Biography of Comic Strip Advisor Mary Worth Part 1

About the famous comic strip advice giver Mary Worth, history and biography of the character.



Always existing on the edges of other people's lives and coming in at judicious times to offer the advice she is famous for, kindly Mary Worth might seem to have been too busy helping others ("butting in," her enemies would say) to have had time for a life of her own. Not true. The refined matron with her hair pulled back into a neat burn has undergone many changes in her life and has been involved in innumerable firsthand experiences.

The beginning of her life, however, was decidedly conventional. She was born around 1900 in Crawfordsville, Ind., the heart of the Midwest, to carpenter Silas Jackson and his schoolteacher wife Ella, who taught Mary to read at the age of five and instilled in her a lifelong love of good literature. The first girl to edit the town's high school yearbook, Mary went on to Denison University in Granville, O., where she majored in English literature and graduated with honors. A few years later, she married college football star John "Jack" David Worth, who turned out to be a financial wizard. Unfortunately, this minor-league John D. Rockefeller died young, leaving Mary with a comfortable income and a ne'er-do-well son. John David, Jr., known as Slim, was the major disappointment in Mary's life. He was a close-to-unethical, knavish wheeler-dealer, who remained impervious to his mother's good advice.

Then came the Great Depression of the 1930s, and with it, a radical change for Mary. She was brought low by financial reverses, which inevitably changed her personality and appearance. During those hard times, she became earthy, older-looking than she is now, and double-chinned. She was fat in her shapeless polka-dot dress, and her hair straggled carelessly out of its once neat bun. To support herself and her crippled grandson, Dennie--Slim's boy--she was forced to sell apples on the street and was affectionately known by her neighbors--to whom she gave food and grandmotherly advice--as Apple Mary.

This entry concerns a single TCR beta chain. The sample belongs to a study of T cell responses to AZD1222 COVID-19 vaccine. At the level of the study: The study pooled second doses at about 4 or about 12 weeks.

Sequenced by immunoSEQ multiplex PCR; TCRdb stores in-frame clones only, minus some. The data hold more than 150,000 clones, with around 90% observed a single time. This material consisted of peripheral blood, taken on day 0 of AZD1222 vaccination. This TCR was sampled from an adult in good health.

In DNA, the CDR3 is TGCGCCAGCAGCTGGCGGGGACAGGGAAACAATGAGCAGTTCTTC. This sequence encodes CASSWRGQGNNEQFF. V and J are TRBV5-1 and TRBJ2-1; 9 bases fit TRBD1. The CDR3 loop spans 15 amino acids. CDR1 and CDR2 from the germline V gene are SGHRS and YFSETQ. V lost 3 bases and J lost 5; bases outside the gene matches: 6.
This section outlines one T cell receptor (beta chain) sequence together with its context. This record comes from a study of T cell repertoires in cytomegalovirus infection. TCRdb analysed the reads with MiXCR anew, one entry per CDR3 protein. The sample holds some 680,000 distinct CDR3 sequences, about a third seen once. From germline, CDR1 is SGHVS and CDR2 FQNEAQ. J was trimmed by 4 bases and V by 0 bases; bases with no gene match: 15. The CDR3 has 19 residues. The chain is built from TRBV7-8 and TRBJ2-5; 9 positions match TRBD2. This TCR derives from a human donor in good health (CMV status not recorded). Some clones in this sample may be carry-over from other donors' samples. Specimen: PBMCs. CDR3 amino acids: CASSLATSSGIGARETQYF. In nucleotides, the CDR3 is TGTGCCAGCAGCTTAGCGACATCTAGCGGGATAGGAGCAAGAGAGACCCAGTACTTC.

In those harsh times, she abandoned her refined ways and was prone to act and speak in a manner that would horrify her now. For instance, she once hit a man over the head with a lamp, and when he asked her why she had done it, she said pungently, "Well, you couldn't keep your big mouth shut by yourself, so I helped you out."

In 1939 she met her biographers, Allen Saunders and Ken Ernst, who have chronicled her many adventures throughout the years. They brought her luck, for in that same year her investments regained their value and her looks improved. Her wrinkles smoothed out, her hair sprang back into place, and she lost a considerable amount of weight. Since then, she has not had many financial worries, though she occasionally supplements her comfortable income by working, particularly for worthy causes. For example, during W.W. II she was instrumental in helping to uncover a Nazi plot, at the same time that she ran a boom-town hotel where she helped several people straighten out their lives.

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